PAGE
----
I am exhausted from reading about how quitting is a big deal. It is a staple in our career DNA, like no longer reading an uninteresting book. Once a job peels away at our skin, we need to shed the layers.
Finding out a diet no longer helps us lose two pounds a week. We find out it wasn’t the diet in the beginning. We ate less. I got tired of eating the same foods day in, and day out, so we stopped. The result: Our weight has been the same.
Then, we go through exercising more to raise our heart rate, but since a faster beat doesn’t affect us aesthetically, we stop working out consistently.
Not just Gen Z. All of ours.
Critics interpret this movement as people hating work, companies, and structure are the ones who hate dieting, low-carb foods, and weights. They instead run, walk or step 10,000 times, or use the crazy crunch machine and say “quitters” need to work harder.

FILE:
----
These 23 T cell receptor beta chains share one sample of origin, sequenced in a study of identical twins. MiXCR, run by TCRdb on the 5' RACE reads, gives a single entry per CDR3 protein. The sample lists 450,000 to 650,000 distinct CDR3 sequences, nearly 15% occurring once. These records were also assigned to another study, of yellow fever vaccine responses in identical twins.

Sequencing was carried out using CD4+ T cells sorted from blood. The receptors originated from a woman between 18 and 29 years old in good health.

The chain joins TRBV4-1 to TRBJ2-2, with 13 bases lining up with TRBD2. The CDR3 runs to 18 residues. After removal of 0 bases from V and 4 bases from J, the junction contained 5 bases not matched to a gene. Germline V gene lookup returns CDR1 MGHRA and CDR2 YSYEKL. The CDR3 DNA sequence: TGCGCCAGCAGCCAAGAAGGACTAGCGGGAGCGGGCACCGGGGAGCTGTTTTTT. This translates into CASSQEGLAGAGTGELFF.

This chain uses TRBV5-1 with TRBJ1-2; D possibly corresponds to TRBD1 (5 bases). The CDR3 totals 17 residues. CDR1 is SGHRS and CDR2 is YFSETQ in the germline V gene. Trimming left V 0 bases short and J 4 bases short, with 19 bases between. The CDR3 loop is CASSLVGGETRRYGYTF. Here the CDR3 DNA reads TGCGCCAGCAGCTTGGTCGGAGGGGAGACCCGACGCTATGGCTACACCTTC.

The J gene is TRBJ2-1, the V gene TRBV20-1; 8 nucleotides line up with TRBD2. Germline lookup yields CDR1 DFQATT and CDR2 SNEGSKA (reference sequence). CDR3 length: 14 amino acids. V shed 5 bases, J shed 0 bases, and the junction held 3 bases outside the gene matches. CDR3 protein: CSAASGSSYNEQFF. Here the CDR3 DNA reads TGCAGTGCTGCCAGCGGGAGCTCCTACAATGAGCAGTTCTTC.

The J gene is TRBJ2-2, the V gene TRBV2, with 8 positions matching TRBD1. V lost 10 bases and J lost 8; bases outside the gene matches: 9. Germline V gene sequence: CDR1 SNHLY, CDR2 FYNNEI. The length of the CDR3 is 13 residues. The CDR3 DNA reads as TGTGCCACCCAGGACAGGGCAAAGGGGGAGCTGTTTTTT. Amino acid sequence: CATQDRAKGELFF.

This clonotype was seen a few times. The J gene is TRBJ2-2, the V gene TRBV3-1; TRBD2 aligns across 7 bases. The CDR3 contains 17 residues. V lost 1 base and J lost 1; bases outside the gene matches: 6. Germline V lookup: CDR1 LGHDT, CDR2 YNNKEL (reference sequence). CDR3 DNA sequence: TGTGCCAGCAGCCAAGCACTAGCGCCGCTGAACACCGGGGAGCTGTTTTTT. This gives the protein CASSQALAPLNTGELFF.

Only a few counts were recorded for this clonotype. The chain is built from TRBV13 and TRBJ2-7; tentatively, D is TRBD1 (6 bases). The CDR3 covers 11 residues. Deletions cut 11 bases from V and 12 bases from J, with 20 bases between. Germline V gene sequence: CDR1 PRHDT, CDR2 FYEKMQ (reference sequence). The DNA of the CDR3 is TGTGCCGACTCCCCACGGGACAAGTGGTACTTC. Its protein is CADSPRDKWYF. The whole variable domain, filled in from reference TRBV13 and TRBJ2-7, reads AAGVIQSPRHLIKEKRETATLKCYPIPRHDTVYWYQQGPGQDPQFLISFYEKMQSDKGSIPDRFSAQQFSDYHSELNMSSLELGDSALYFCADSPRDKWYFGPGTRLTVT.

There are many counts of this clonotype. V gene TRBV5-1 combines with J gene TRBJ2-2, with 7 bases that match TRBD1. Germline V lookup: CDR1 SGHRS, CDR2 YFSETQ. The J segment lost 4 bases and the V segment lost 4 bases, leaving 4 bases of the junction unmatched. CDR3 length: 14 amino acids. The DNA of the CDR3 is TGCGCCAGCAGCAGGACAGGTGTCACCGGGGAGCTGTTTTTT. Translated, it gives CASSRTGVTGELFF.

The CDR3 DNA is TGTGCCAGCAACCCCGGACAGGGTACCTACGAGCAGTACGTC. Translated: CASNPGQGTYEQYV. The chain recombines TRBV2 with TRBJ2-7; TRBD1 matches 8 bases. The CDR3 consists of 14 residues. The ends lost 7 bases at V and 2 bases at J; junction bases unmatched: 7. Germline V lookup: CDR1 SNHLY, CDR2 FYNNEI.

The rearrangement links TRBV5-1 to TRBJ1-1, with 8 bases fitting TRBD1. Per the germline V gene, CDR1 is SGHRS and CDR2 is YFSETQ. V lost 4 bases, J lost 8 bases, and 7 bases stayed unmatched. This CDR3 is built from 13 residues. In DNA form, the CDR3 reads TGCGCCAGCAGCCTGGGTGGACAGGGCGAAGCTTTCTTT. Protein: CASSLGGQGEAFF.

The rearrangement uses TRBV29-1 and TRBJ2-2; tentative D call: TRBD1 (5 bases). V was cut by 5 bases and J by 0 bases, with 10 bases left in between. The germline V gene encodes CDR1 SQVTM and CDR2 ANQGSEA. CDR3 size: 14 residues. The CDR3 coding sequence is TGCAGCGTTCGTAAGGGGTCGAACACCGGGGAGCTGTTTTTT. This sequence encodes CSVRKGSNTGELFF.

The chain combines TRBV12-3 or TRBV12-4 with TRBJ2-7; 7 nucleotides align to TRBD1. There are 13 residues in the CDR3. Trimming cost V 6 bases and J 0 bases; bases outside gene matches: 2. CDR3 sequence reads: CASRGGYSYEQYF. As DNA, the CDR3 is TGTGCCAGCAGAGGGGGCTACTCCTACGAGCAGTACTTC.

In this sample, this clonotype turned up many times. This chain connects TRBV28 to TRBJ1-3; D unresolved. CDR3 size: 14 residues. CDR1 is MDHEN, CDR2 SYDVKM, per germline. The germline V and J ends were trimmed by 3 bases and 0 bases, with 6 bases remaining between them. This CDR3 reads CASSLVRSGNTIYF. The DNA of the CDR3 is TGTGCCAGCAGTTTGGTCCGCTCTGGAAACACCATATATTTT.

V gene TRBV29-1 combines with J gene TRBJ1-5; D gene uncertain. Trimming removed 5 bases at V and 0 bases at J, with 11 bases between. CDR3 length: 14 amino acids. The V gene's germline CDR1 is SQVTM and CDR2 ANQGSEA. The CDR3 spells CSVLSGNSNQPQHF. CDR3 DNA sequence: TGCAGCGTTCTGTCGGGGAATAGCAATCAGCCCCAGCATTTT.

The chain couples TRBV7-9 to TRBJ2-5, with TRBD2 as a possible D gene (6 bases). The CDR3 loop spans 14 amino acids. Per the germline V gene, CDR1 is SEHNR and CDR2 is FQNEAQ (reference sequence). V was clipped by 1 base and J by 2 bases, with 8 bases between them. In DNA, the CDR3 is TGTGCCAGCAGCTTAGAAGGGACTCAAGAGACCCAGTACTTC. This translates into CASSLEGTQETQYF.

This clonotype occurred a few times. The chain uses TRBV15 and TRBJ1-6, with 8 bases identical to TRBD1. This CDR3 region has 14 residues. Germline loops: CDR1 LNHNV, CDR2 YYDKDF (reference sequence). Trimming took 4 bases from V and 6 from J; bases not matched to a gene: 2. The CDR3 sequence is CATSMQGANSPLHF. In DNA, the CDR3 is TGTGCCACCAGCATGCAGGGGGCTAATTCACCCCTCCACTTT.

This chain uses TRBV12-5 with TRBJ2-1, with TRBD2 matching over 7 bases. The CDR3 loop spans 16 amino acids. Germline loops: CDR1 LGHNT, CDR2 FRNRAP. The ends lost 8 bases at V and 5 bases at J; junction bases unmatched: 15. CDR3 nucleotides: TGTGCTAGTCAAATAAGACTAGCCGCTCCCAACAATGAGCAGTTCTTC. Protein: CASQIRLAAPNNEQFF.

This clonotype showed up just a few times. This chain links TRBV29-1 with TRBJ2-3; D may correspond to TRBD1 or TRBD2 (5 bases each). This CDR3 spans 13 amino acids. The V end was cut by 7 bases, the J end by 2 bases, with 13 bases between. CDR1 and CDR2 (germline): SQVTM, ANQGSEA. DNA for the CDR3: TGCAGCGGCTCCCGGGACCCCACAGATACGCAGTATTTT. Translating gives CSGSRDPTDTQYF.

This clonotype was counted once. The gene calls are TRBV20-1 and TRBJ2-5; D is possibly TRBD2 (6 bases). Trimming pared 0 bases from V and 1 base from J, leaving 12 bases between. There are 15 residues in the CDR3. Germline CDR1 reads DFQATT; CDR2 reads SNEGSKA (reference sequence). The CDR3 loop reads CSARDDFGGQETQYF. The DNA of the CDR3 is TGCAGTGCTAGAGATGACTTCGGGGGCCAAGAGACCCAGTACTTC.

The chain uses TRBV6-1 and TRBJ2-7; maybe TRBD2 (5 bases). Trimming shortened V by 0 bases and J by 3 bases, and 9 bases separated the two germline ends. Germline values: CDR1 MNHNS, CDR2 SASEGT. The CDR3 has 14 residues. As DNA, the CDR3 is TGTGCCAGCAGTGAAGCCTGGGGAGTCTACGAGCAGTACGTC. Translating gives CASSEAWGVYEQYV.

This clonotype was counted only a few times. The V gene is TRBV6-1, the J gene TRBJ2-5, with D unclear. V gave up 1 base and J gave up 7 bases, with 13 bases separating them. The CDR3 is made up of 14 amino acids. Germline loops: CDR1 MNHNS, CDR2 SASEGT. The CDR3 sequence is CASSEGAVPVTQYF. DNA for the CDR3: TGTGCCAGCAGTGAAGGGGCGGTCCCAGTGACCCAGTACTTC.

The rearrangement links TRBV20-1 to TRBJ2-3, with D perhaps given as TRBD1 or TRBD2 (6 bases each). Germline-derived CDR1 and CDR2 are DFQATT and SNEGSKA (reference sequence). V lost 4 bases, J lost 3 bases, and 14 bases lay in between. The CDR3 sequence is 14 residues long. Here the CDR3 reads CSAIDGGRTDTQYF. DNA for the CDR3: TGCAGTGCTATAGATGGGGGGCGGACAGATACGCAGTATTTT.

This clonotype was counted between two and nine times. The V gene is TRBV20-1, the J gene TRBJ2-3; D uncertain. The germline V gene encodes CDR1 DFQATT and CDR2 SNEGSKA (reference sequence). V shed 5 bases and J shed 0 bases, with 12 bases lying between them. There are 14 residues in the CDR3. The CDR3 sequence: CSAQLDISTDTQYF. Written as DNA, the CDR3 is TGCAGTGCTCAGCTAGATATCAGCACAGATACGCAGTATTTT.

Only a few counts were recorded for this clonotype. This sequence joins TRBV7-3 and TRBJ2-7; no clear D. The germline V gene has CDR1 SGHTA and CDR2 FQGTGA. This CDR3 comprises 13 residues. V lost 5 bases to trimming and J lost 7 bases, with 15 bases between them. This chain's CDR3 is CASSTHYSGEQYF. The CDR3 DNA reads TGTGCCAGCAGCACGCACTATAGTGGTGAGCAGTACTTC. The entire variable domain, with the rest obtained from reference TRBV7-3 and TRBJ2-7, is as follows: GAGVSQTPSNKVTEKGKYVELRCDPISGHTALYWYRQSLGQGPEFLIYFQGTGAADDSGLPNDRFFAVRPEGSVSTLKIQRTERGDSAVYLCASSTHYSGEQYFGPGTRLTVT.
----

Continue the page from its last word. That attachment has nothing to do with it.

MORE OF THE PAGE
Newsflash: Running half-marathons for three months a year and the crunch machine isn’t all that productive. It only looks like you’re working hard. Suppose that’s your goal, cool. But the baby tetradactyl you idolize is ugly. And so is the old model of doing it harder, either.
That’s what people who are quitting or have quit are telling America.
It’s a norm.